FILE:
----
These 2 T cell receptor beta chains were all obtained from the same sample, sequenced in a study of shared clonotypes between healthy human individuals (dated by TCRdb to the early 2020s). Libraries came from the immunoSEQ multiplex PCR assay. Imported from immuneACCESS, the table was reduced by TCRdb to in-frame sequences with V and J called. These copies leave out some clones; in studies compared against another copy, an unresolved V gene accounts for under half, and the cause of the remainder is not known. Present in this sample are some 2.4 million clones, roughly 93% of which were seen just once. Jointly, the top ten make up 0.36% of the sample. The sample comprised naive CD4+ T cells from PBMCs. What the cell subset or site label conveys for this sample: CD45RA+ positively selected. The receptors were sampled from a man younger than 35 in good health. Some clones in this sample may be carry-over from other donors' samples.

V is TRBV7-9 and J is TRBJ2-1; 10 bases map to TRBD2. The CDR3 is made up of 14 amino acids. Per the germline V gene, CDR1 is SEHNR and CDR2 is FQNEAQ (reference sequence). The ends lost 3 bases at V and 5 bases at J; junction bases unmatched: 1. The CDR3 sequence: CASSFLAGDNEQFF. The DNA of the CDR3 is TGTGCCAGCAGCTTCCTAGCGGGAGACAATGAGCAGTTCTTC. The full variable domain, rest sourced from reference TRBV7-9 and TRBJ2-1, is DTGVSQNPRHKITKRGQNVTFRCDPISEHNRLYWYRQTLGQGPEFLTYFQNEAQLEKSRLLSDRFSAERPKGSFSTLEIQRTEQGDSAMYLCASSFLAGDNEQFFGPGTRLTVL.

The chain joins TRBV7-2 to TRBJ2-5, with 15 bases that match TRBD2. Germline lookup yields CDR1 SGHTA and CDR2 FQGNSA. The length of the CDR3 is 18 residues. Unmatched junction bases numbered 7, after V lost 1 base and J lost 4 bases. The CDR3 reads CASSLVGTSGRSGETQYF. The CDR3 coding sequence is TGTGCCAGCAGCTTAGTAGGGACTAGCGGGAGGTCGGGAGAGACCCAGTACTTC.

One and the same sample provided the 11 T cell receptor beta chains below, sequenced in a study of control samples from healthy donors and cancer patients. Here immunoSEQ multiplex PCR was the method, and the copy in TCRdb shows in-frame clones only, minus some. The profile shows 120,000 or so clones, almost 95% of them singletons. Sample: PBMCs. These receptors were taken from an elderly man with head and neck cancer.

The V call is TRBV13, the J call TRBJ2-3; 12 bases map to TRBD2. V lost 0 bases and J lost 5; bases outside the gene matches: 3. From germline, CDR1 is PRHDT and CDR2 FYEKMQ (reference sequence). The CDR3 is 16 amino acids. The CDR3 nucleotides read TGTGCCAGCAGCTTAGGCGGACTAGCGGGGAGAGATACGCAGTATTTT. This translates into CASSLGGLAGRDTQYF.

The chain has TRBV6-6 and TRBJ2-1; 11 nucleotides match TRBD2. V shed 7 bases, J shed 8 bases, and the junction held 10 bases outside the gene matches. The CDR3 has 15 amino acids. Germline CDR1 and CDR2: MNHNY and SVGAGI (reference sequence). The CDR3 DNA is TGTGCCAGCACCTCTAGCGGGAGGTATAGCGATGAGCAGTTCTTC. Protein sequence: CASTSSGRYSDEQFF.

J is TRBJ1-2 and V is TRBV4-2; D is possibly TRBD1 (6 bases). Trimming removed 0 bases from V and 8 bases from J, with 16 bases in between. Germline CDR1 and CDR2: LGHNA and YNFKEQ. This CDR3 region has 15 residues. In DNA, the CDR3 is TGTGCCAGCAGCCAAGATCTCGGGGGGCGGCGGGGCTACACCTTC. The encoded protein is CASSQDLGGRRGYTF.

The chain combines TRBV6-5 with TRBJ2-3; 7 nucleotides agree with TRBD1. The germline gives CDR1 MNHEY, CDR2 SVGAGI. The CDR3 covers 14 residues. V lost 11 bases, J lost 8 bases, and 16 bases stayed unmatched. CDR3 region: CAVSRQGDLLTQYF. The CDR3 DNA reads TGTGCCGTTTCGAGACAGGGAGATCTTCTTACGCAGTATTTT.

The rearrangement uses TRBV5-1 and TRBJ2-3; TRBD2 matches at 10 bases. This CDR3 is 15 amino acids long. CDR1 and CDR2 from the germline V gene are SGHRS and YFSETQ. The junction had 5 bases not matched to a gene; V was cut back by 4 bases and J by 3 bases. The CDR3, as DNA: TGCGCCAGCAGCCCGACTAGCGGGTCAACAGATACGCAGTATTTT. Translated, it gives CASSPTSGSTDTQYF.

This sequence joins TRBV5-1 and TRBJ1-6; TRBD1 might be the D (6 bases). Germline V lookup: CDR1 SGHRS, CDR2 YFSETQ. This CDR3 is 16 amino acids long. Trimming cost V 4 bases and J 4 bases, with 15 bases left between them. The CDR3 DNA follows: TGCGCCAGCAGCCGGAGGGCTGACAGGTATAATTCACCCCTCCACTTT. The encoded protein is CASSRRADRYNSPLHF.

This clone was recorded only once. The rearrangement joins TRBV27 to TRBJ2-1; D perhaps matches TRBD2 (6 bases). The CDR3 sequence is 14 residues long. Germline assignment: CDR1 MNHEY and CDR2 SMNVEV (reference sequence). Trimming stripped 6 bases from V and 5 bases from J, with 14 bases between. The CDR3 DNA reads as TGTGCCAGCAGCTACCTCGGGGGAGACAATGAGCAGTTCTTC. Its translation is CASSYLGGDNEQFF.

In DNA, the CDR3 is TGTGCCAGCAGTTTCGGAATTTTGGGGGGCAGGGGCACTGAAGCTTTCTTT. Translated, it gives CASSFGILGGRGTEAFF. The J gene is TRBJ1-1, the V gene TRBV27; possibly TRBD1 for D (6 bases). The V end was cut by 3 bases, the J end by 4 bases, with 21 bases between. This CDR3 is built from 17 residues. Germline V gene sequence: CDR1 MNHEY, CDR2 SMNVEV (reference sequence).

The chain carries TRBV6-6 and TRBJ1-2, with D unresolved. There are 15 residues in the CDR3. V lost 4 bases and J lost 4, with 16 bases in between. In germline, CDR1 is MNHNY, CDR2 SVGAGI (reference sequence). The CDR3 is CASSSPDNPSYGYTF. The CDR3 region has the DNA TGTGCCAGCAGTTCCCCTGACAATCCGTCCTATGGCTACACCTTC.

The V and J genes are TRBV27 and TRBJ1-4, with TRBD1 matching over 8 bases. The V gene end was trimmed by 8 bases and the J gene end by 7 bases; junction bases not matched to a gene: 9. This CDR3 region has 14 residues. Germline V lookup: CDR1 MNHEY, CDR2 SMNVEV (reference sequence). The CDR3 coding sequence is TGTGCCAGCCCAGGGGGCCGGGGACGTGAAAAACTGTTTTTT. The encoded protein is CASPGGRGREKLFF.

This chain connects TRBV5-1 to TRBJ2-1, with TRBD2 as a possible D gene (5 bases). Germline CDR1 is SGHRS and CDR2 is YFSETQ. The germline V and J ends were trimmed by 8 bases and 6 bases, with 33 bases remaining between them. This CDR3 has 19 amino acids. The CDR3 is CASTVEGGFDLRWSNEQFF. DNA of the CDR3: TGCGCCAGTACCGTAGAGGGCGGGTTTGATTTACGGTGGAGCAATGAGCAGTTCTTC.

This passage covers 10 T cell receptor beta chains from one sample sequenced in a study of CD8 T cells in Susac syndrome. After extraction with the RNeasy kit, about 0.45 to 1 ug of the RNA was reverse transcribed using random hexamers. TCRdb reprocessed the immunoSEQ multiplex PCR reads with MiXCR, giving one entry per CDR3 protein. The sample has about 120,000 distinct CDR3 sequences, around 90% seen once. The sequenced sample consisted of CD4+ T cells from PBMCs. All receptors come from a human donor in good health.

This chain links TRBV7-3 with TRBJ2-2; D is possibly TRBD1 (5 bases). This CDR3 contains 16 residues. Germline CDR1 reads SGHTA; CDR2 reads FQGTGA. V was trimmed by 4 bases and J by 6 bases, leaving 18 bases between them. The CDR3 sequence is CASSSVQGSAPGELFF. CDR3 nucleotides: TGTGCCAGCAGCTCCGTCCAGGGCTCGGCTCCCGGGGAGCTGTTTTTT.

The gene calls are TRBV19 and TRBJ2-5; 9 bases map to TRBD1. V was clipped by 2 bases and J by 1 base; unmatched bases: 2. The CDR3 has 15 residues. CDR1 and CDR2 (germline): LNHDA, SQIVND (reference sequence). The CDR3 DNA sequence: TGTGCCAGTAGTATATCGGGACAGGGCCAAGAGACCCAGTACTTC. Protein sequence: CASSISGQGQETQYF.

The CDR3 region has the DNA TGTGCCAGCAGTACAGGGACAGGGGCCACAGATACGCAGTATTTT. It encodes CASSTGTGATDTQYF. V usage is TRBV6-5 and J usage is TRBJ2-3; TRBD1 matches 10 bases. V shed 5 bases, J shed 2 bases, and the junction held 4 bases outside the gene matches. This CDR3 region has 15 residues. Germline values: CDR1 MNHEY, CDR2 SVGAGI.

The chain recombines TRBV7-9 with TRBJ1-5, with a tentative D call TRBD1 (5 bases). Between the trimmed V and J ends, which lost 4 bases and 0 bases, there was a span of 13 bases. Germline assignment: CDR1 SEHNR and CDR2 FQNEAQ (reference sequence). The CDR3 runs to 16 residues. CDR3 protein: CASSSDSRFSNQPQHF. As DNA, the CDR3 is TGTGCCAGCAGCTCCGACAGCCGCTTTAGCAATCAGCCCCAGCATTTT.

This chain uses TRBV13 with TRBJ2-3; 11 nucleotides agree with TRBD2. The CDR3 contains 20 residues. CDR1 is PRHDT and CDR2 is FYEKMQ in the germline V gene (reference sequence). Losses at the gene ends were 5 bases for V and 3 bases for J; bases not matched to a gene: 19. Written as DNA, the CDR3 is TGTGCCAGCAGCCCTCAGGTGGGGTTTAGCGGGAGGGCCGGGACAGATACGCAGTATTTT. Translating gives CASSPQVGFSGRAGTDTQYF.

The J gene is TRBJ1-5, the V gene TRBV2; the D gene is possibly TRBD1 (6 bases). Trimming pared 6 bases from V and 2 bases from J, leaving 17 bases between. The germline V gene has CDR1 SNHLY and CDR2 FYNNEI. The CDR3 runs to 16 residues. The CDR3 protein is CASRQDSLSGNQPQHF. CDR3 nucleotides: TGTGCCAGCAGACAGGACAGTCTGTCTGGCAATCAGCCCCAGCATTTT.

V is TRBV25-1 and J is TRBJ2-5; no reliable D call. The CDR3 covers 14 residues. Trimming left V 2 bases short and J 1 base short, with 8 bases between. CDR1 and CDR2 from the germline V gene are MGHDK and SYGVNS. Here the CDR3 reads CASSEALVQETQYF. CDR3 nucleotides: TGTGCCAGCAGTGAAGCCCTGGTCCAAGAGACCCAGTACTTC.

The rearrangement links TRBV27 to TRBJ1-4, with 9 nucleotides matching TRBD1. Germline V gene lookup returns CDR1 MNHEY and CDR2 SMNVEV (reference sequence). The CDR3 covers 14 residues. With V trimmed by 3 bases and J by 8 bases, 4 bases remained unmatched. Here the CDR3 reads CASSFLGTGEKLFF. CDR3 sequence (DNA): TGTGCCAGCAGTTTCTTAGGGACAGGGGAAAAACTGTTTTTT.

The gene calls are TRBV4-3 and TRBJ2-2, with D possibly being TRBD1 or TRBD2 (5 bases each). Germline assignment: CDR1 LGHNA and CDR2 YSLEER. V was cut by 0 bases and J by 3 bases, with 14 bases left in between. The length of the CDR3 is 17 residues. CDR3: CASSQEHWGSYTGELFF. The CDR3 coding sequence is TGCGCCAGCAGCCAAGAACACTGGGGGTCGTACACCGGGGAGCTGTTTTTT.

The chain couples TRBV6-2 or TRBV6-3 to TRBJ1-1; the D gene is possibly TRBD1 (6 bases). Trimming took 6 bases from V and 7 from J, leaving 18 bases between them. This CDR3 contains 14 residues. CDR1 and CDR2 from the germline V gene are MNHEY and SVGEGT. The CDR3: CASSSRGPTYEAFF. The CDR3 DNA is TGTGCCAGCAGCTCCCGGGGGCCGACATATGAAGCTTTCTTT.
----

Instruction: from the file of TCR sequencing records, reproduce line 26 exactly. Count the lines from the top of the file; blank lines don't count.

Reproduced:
The chain couples TRBV6-2 or TRBV6-3 to TRBJ1-1; the D gene is possibly TRBD1 (6 bases). Trimming took 6 bases from V and 7 from J, leaving 18 bases between them. This CDR3 contains 14 residues. CDR1 and CDR2 from the germline V gene are MNHEY and SVGEGT. The CDR3: CASSSRGPTYEAFF. The CDR3 DNA is TGTGCCAGCAGCTCCCGGGGGCCGACATATGAAGCTTTCTTT.